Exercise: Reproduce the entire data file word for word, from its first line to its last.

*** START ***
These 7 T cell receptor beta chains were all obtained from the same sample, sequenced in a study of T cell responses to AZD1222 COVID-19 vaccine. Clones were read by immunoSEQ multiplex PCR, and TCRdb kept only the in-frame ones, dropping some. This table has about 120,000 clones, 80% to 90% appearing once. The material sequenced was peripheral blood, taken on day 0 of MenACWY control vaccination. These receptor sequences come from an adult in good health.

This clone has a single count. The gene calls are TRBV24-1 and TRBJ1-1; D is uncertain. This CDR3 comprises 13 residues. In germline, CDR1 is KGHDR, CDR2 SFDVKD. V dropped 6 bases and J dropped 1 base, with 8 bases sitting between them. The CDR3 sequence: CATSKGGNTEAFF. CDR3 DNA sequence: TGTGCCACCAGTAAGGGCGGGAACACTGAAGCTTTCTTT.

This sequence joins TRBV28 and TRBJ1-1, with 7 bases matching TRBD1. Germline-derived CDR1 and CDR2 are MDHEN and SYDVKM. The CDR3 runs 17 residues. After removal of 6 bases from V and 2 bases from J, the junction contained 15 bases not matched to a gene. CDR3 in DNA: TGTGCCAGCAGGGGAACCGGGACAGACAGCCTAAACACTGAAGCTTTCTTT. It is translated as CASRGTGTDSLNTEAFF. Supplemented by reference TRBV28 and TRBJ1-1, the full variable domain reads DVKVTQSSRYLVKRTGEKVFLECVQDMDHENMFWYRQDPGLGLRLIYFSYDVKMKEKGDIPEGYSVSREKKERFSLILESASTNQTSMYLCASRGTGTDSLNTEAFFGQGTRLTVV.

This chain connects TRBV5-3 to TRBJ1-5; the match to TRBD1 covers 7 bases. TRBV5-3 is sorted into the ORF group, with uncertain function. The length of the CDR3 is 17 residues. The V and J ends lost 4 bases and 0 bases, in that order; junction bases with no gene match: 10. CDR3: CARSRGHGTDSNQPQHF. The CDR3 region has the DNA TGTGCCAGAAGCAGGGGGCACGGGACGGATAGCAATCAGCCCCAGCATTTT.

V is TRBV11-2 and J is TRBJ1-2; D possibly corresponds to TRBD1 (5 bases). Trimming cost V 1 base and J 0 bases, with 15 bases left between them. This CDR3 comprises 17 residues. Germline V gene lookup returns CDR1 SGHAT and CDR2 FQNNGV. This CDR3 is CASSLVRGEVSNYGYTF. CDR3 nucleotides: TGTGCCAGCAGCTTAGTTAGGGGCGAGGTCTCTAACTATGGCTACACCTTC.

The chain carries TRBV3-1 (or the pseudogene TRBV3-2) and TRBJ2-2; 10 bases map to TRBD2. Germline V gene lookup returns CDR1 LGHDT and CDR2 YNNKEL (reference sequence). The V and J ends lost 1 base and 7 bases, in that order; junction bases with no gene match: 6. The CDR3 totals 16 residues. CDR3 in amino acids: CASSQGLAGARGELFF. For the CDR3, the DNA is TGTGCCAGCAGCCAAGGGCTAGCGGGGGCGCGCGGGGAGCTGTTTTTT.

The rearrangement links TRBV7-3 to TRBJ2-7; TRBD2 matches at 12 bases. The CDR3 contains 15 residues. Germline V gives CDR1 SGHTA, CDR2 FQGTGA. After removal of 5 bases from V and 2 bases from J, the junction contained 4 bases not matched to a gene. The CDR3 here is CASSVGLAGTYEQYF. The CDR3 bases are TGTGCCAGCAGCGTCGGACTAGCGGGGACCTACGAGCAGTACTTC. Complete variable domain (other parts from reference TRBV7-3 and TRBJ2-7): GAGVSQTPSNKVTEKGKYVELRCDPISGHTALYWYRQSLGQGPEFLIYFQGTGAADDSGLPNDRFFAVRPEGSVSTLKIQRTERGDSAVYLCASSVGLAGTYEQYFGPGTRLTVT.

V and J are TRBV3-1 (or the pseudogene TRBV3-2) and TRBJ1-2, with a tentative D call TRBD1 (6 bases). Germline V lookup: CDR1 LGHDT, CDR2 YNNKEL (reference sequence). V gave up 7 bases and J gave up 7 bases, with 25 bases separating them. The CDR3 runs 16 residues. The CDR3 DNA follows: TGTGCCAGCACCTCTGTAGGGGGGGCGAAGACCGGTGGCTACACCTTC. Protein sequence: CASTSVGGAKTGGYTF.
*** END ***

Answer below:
These 7 T cell receptor beta chains were all obtained from the same sample, sequenced in a study of T cell responses to AZD1222 COVID-19 vaccine. Clones were read by immunoSEQ multiplex PCR, and TCRdb kept only the in-frame ones, dropping some. This table has about 120,000 clones, 80% to 90% appearing once. The material sequenced was peripheral blood, taken on day 0 of MenACWY control vaccination. These receptor sequences come from an adult in good health.

This clone has a single count. The gene calls are TRBV24-1 and TRBJ1-1; D is uncertain. This CDR3 comprises 13 residues. In germline, CDR1 is KGHDR, CDR2 SFDVKD. V dropped 6 bases and J dropped 1 base, with 8 bases sitting between them. The CDR3 sequence: CATSKGGNTEAFF. CDR3 DNA sequence: TGTGCCACCAGTAAGGGCGGGAACACTGAAGCTTTCTTT.

This sequence joins TRBV28 and TRBJ1-1, with 7 bases matching TRBD1. Germline-derived CDR1 and CDR2 are MDHEN and SYDVKM. The CDR3 runs 17 residues. After removal of 6 bases from V and 2 bases from J, the junction contained 15 bases not matched to a gene. CDR3 in DNA: TGTGCCAGCAGGGGAACCGGGACAGACAGCCTAAACACTGAAGCTTTCTTT. It is translated as CASRGTGTDSLNTEAFF. Supplemented by reference TRBV28 and TRBJ1-1, the full variable domain reads DVKVTQSSRYLVKRTGEKVFLECVQDMDHENMFWYRQDPGLGLRLIYFSYDVKMKEKGDIPEGYSVSREKKERFSLILESASTNQTSMYLCASRGTGTDSLNTEAFFGQGTRLTVV.

This chain connects TRBV5-3 to TRBJ1-5; the match to TRBD1 covers 7 bases. TRBV5-3 is sorted into the ORF group, with uncertain function. The length of the CDR3 is 17 residues. The V and J ends lost 4 bases and 0 bases, in that order; junction bases with no gene match: 10. CDR3: CARSRGHGTDSNQPQHF. The CDR3 region has the DNA TGTGCCAGAAGCAGGGGGCACGGGACGGATAGCAATCAGCCCCAGCATTTT.

V is TRBV11-2 and J is TRBJ1-2; D possibly corresponds to TRBD1 (5 bases). Trimming cost V 1 base and J 0 bases, with 15 bases left between them. This CDR3 comprises 17 residues. Germline V gene lookup returns CDR1 SGHAT and CDR2 FQNNGV. This CDR3 is CASSLVRGEVSNYGYTF. CDR3 nucleotides: TGTGCCAGCAGCTTAGTTAGGGGCGAGGTCTCTAACTATGGCTACACCTTC.

The chain carries TRBV3-1 (or the pseudogene TRBV3-2) and TRBJ2-2; 10 bases map to TRBD2. Germline V gene lookup returns CDR1 LGHDT and CDR2 YNNKEL (reference sequence). The V and J ends lost 1 base and 7 bases, in that order; junction bases with no gene match: 6. The CDR3 totals 16 residues. CDR3 in amino acids: CASSQGLAGARGELFF. For the CDR3, the DNA is TGTGCCAGCAGCCAAGGGCTAGCGGGGGCGCGCGGGGAGCTGTTTTTT.

The rearrangement links TRBV7-3 to TRBJ2-7; TRBD2 matches at 12 bases. The CDR3 contains 15 residues. Germline V gives CDR1 SGHTA, CDR2 FQGTGA. After removal of 5 bases from V and 2 bases from J, the junction contained 4 bases not matched to a gene. The CDR3 here is CASSVGLAGTYEQYF. The CDR3 bases are TGTGCCAGCAGCGTCGGACTAGCGGGGACCTACGAGCAGTACTTC. Complete variable domain (other parts from reference TRBV7-3 and TRBJ2-7): GAGVSQTPSNKVTEKGKYVELRCDPISGHTALYWYRQSLGQGPEFLIYFQGTGAADDSGLPNDRFFAVRPEGSVSTLKIQRTERGDSAVYLCASSVGLAGTYEQYFGPGTRLTVT.

V and J are TRBV3-1 (or the pseudogene TRBV3-2) and TRBJ1-2, with a tentative D call TRBD1 (6 bases). Germline V lookup: CDR1 LGHDT, CDR2 YNNKEL (reference sequence). V gave up 7 bases and J gave up 7 bases, with 25 bases separating them. The CDR3 runs 16 residues. The CDR3 DNA follows: TGTGCCAGCACCTCTGTAGGGGGGGCGAAGACCGGTGGCTACACCTTC. Protein sequence: CASTSVGGAKTGGYTF.